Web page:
Andy Murray suggests he will make major change in bid to end nightmare losing streak

Ewan West
Andy Murray during a match in Marseille
Andy Murray in action in Marseille

Andy Murray revealed he is considering dropping down to play on the ATP Challenger Tour after his nightmare form continued with a first round defeat in Marseille. 

The three-time major champion asserted that “no number of defeats will change” what he achieved in his prime and reiterated he is continuing to play because of his love for tennis.

Murray fell to a 5-7, 4-6 loss to world No 66 Tomas Machac in the opening round of the ATP 250 tournament in Marseille on Tuesday to take his record in 2024 to 0-4. The world No 49 has lost his last six competitive matches and nine of his last 10 going back to September during a brutal run of form.

The 36-year-old had far more joy early in 2023, when he reached the third round of the Australian Open, the final of the Qatar Open in Doha and the third round of the Indian Wells Masters.

Murray did, though, compete on the Challenger Tour last year following a run of four straight losses on the ATP Tour in March and April. The Brit triumphed at the Aix En Provence clay-court Challenger tournament in May, where he defeated current world No 15 Tommy Paul in the final.

The former world No 1 also won back-to-back grass court Challenger titles on British soil in Surbiton and Nottingham in June ahead of Wimbledon.

READ MORE: Andy Murray set for big rankings fall after another horrible defeat

Following his defeat to the talented 23-year-old Czech, Machac, in Marseille, Murray illustrated how performing well in practice does not guarantee success on the match court.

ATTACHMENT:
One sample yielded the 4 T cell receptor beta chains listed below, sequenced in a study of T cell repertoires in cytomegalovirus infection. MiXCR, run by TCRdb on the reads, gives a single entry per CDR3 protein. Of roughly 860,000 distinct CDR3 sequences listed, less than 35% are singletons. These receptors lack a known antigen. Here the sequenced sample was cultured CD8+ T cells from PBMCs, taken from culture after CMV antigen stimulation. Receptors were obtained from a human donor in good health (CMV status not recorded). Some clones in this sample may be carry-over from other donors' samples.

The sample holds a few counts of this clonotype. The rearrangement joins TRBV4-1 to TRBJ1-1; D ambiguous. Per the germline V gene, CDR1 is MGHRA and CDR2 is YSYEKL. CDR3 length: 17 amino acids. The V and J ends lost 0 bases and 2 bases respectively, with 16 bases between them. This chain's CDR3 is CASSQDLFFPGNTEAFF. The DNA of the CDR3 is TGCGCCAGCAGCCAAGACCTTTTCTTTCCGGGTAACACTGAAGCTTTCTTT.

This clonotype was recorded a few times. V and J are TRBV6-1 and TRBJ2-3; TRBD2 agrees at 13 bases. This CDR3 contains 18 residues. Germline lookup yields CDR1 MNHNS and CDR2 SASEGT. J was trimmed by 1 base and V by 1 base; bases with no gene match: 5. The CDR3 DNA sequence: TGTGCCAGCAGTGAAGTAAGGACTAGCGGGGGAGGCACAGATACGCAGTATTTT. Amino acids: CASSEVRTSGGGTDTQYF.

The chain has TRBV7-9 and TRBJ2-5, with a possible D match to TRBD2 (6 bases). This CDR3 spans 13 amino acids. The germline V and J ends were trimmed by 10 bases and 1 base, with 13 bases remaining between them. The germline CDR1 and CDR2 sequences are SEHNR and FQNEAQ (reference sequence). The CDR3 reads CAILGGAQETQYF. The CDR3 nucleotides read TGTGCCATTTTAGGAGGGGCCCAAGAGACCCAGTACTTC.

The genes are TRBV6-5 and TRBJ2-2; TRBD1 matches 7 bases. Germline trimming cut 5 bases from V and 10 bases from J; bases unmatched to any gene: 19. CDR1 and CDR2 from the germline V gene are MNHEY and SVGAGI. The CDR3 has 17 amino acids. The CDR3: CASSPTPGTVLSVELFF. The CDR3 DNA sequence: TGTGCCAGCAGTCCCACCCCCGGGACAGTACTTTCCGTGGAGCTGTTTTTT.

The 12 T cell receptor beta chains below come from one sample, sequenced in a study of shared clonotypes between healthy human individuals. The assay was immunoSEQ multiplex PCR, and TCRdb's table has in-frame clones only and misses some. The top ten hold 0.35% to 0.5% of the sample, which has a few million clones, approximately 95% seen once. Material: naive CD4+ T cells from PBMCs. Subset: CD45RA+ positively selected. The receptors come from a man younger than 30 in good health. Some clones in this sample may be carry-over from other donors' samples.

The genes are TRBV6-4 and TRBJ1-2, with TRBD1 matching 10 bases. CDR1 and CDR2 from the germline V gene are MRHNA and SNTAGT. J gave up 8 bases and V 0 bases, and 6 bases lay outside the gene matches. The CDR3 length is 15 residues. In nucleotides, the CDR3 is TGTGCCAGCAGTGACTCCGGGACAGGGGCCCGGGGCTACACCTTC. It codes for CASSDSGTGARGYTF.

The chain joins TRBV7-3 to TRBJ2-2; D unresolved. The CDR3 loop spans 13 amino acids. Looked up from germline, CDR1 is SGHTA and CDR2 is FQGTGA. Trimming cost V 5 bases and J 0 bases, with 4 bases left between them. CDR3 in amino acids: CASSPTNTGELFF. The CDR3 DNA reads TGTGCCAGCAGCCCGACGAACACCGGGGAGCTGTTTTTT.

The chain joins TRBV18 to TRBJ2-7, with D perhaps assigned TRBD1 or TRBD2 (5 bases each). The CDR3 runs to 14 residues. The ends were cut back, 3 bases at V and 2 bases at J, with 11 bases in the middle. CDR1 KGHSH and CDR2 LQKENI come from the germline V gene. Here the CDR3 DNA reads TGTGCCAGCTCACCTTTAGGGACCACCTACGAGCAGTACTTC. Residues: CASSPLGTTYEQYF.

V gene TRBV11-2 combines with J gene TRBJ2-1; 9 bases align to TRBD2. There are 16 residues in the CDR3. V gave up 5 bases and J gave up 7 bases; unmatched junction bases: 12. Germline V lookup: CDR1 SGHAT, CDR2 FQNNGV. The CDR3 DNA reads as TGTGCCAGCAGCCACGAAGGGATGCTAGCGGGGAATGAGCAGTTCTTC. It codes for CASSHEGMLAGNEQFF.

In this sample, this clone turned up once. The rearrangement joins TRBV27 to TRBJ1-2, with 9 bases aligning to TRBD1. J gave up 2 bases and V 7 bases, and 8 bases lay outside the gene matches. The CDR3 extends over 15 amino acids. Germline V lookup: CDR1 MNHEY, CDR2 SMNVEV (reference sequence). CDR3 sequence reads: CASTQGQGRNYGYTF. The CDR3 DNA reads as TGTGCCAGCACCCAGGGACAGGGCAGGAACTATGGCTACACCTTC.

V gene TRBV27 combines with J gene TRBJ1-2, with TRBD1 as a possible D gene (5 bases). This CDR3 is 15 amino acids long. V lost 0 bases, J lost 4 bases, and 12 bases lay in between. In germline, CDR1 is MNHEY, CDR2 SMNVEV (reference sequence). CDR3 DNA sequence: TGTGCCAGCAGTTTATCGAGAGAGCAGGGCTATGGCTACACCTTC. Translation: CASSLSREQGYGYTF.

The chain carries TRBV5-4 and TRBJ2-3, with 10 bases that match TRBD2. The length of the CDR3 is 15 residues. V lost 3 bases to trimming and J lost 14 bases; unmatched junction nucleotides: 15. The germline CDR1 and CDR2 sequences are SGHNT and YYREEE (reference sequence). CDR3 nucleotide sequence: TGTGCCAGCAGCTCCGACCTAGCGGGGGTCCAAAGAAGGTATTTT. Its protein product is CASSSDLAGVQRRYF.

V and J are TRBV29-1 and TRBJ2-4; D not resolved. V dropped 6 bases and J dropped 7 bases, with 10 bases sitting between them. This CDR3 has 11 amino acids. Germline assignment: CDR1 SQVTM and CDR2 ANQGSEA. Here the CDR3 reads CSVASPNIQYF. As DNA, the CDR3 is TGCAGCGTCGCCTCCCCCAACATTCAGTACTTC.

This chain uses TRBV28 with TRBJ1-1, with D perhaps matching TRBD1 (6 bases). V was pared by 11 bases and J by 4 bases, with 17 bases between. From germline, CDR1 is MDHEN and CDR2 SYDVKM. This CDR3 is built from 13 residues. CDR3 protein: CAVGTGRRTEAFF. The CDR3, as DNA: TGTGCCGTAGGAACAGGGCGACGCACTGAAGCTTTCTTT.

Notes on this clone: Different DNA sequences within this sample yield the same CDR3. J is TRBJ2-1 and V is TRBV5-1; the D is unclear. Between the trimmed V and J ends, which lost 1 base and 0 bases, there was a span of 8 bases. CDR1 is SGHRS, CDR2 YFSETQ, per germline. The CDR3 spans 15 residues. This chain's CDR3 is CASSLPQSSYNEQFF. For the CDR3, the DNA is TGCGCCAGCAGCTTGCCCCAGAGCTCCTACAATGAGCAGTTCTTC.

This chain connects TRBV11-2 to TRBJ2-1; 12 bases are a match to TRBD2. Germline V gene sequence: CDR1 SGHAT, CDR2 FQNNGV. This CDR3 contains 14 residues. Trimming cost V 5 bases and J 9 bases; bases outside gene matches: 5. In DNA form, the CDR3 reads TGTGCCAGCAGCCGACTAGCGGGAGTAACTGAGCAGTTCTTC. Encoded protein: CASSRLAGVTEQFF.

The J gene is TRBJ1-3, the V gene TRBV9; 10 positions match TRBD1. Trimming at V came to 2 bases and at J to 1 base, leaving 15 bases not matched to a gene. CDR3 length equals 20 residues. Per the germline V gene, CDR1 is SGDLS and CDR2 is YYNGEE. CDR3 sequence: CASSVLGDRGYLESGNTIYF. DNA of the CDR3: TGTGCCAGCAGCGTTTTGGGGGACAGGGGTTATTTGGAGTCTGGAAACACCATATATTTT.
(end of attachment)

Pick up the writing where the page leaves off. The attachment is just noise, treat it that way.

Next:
“The only way to find solutions [is] to win matches. It can also be played out in training, working on your game and sensations. But what happens in training doesn’t always translate into a match,” he said in a press conference.

“In 2016, when I finished world No 1, my coach told me that I had maybe won two or three training sets during the whole year. This year, I won almost all of them and I can’t win a single match. You have to perform in competition, that’s the only thing that counts.”

The two-time Olympic champion also suggested he will play some Challenger events as he did last year as he looks to rebuild his confidence.

“Maybe I will have to play in Challengers. The easiest thing for me would have been to leave my career. But I continue because I love the game, I love to train,” Murray continued.

“At the moment, without a doubt, it is not easy to compete. But what is happening now does not affect my career. No number of defeats will change what I achieved when I was in shape and with two hips. But when you can’t win, you also lose confidence. I’ve never experienced that in my career.

“In Beijing and [Paris] Bercy last year, I lost two matches against [Alex] de Minaur while serving for the match, with match points. This happened over the last three months.

“It only happens very rarely to lose in these conditions. But he is top 10 and I lost narrowly, like against [Stefanos] Tsitsipas or [Tommy] Paul. I can be competitive.”

Murray has entered the ATP 250 tournament in Doha, which will run from February 19-24, but it is unclear whether he will compete given these comments.

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